Second is the happy and self-assured countenance my parents are projecting, my mother radiant and my father dapper in doffing his hat, no doubt at the behest of the photographer for the Woodbridge, New Jersey newspaper where this shot appeared. The long caption noted that we were being welcomed and hosted in town by my father’s cousin.

What it didn’t say was that my parents had arrived on these shores without a penny. No, not even one penny to their name. And that the “cousin” was a distant one, whom my father had never met, and who had a one-bedroom apartment he shared with his wife.

And that our five-person family would be occupying their small living room, until such time as my father, who spoke no English and had no particular professional skills at age 33 (he had been a track star and reserve Army officer in his native land), could land some type of job.

And that our cousin wasn’t too happy about all the foregoing, but he acceded to it with somewhat grudging generosity (in the short-term, at least), for the sake of “family.”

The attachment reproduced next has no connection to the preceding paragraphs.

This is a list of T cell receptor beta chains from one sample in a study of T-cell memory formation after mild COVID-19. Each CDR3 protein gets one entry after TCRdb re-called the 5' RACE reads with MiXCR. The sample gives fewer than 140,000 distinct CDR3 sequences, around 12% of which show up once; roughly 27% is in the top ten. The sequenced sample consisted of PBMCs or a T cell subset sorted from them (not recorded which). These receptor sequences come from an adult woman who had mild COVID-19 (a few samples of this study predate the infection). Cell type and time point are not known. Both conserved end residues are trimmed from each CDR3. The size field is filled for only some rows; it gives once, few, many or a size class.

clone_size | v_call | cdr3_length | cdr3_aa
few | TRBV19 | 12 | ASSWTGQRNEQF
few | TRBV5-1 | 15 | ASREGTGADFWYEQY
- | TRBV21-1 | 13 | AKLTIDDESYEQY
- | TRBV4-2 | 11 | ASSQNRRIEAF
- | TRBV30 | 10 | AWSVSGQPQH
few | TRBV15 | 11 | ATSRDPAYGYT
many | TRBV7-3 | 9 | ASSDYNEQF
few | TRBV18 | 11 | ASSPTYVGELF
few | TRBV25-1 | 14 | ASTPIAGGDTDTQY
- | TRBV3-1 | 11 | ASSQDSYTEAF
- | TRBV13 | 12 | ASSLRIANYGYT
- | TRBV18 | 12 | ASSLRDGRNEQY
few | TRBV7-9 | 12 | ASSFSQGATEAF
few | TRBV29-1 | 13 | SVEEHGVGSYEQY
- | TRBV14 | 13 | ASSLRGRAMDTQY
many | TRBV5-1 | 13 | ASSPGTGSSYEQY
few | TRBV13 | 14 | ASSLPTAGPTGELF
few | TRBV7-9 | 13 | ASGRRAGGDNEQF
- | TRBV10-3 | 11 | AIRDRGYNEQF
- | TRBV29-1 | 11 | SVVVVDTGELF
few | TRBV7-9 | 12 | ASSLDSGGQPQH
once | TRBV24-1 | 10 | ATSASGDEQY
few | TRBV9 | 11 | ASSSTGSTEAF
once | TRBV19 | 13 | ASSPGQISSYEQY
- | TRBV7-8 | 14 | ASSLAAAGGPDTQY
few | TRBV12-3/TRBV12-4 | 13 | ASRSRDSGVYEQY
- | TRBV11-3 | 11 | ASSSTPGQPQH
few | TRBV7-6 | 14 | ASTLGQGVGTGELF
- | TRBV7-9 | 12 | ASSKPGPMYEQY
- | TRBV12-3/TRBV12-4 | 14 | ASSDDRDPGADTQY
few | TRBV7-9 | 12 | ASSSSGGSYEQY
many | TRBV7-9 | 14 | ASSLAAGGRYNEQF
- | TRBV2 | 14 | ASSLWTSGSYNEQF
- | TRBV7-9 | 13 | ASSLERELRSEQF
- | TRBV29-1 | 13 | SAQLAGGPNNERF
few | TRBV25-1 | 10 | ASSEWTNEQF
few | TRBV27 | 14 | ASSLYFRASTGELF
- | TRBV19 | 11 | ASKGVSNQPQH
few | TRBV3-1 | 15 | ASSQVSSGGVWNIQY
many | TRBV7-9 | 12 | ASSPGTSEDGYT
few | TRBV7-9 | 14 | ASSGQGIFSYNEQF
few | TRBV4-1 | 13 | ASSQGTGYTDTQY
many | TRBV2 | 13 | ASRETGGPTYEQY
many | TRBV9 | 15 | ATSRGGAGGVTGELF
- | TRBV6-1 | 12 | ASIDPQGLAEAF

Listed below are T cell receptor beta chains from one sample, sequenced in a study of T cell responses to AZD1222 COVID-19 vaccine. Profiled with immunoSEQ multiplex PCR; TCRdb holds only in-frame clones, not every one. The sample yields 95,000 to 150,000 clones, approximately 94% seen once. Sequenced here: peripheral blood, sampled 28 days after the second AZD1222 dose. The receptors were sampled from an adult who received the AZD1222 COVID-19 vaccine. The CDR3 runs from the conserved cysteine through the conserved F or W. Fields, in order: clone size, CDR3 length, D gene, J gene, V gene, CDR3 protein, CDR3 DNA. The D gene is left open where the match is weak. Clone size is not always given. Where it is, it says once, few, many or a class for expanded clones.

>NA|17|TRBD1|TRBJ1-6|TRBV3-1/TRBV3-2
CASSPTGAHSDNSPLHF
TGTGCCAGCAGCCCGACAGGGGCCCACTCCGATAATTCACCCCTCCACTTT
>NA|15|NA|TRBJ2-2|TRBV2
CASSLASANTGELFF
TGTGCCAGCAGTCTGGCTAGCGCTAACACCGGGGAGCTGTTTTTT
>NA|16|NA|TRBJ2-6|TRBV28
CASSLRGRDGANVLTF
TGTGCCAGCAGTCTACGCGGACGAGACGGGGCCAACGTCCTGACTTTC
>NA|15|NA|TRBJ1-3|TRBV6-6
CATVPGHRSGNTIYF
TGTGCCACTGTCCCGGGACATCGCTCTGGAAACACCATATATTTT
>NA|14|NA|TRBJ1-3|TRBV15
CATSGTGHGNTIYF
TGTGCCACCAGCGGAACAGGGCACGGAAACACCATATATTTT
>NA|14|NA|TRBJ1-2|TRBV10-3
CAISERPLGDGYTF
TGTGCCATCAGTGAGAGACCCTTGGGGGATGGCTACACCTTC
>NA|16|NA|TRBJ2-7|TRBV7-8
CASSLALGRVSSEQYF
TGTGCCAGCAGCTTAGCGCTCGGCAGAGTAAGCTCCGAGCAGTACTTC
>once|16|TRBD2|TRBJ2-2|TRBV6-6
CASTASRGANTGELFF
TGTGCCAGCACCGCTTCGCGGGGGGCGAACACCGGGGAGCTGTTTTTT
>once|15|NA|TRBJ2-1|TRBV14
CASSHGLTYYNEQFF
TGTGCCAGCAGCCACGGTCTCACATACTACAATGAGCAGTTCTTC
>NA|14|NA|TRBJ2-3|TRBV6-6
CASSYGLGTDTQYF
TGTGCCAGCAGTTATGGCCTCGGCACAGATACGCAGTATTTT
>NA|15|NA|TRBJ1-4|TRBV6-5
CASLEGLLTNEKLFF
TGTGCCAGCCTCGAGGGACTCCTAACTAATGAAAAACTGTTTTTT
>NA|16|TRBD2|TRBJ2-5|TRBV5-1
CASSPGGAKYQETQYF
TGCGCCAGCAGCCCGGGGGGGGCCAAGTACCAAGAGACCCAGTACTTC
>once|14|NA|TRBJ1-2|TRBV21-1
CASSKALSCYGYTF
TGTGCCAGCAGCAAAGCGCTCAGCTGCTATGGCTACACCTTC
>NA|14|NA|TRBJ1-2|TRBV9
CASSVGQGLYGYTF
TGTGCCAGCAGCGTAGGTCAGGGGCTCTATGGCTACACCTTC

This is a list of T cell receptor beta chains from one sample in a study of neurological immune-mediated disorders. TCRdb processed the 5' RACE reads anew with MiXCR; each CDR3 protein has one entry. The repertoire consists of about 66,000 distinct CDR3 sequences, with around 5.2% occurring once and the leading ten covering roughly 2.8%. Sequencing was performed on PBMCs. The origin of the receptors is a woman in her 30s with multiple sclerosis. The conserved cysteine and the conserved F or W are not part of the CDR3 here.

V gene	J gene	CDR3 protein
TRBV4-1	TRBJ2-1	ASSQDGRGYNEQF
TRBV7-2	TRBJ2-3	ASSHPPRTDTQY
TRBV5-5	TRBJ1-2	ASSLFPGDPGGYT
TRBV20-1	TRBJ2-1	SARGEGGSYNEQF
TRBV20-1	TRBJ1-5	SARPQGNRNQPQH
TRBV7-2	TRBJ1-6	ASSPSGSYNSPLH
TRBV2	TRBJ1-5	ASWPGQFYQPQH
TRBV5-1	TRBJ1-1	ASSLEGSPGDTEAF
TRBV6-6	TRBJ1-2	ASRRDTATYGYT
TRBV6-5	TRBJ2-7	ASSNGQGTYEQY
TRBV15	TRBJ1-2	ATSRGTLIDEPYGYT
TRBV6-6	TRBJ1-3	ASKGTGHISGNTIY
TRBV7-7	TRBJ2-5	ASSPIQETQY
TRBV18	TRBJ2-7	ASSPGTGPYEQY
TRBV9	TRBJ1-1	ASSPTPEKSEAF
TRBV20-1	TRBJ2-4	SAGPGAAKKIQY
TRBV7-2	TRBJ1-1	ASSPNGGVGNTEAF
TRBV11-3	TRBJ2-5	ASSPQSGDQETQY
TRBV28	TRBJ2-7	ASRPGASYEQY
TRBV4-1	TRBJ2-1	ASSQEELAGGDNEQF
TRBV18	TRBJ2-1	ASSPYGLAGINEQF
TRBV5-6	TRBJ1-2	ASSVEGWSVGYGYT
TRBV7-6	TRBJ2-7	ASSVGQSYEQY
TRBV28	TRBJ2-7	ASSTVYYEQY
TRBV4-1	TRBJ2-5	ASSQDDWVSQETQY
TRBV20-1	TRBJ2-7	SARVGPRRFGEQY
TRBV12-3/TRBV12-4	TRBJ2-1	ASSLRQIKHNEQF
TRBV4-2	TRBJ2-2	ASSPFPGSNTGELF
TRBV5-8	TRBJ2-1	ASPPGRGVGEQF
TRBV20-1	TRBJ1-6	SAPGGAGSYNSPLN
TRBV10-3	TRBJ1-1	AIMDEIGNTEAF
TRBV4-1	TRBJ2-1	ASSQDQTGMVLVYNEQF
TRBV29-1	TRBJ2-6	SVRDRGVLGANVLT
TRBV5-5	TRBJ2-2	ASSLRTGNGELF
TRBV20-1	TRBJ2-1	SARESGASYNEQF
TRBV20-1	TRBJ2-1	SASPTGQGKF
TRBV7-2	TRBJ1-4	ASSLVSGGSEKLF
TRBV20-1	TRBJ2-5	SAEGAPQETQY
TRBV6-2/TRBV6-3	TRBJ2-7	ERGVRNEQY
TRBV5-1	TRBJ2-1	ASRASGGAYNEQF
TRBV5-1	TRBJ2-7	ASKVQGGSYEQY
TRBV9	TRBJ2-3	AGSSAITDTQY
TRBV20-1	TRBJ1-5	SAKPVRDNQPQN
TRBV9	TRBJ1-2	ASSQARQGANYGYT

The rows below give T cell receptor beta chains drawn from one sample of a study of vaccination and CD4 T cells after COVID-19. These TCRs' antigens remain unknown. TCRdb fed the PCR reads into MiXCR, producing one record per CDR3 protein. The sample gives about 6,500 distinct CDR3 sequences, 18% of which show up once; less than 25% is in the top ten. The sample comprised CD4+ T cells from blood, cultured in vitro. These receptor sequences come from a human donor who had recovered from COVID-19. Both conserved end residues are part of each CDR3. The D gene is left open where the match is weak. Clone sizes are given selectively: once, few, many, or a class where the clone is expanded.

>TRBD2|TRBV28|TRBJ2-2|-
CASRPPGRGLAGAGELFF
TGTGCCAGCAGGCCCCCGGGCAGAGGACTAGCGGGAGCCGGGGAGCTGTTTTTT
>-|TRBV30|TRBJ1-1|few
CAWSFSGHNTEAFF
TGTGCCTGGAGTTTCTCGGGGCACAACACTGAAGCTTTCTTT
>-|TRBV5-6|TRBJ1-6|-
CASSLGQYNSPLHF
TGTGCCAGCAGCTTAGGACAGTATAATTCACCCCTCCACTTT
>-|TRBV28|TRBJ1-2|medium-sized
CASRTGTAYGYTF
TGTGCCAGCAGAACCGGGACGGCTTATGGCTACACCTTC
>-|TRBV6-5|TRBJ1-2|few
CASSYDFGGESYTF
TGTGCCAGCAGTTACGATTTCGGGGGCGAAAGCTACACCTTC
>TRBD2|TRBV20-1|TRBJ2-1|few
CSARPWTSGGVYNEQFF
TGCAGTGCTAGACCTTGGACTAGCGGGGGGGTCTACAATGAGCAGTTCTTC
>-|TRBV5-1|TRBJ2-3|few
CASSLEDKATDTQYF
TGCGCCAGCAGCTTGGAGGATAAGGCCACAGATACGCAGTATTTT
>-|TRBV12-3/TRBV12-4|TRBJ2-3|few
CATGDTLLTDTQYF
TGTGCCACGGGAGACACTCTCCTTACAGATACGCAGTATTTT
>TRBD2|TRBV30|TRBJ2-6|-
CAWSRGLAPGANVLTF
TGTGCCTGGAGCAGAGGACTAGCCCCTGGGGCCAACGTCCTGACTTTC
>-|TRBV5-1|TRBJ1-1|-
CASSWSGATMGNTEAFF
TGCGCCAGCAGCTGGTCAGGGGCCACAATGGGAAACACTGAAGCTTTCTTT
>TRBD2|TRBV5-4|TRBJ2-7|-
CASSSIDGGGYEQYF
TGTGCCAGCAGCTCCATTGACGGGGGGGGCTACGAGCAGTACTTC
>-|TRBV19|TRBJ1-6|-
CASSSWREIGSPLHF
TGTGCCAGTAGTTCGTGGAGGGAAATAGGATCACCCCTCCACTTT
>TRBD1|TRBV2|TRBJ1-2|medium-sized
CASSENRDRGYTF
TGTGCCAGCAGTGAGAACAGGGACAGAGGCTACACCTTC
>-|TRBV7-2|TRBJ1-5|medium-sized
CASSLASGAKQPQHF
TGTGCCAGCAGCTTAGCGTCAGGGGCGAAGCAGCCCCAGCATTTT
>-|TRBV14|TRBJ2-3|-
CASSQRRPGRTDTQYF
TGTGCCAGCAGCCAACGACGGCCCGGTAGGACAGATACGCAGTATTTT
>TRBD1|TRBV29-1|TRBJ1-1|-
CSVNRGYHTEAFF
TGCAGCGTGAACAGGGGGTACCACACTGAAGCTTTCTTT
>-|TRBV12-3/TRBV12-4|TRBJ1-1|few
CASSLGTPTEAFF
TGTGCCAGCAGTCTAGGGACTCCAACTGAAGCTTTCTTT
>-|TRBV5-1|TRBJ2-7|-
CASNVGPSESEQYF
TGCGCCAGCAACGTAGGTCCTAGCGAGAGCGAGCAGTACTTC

It all turned out O.K. for our family, despite the rather foreboding prospects attending our immigration. My dad worked hard, landing two minimum wage jobs and working 16-hour days for a good spell before we could secure our own apartment.

Credit need also be given, though, to a generally hospitable environment at the time for refugees from the war, involving as it did the whole of Europe where so many Americans traced their own roots. And where refugees like us didn’t look too different than those who were opening their borders (and apartments) to us.

And now let us fast forward to the eruption of the Syrian Civil War in 2011 and the nearly six years since.



The photo above, by Reuters photographer Bernadett Szabo, shows Hungarian policemen accosting a Syrian family that had just entered Hungary from Serbia in August 2015. Like ours, this family also shows three children, though their countenance is quite a bit different than ours was.

Nor is the father doffing his hat for the camera.

This family had been fleeing a brutal Civil War in which the Syrian government had long since invited in the military might of the Russians and Iranians, among others, arrayed against an improbable coalition of homegrown rebels, Turks, Kurds, Saudi Arabians and opportunistic ISIS fighters. The whole rebel stew is supported only tepidly by the U.S., which is caught between various rocks and hard places of overlapping foes and friends.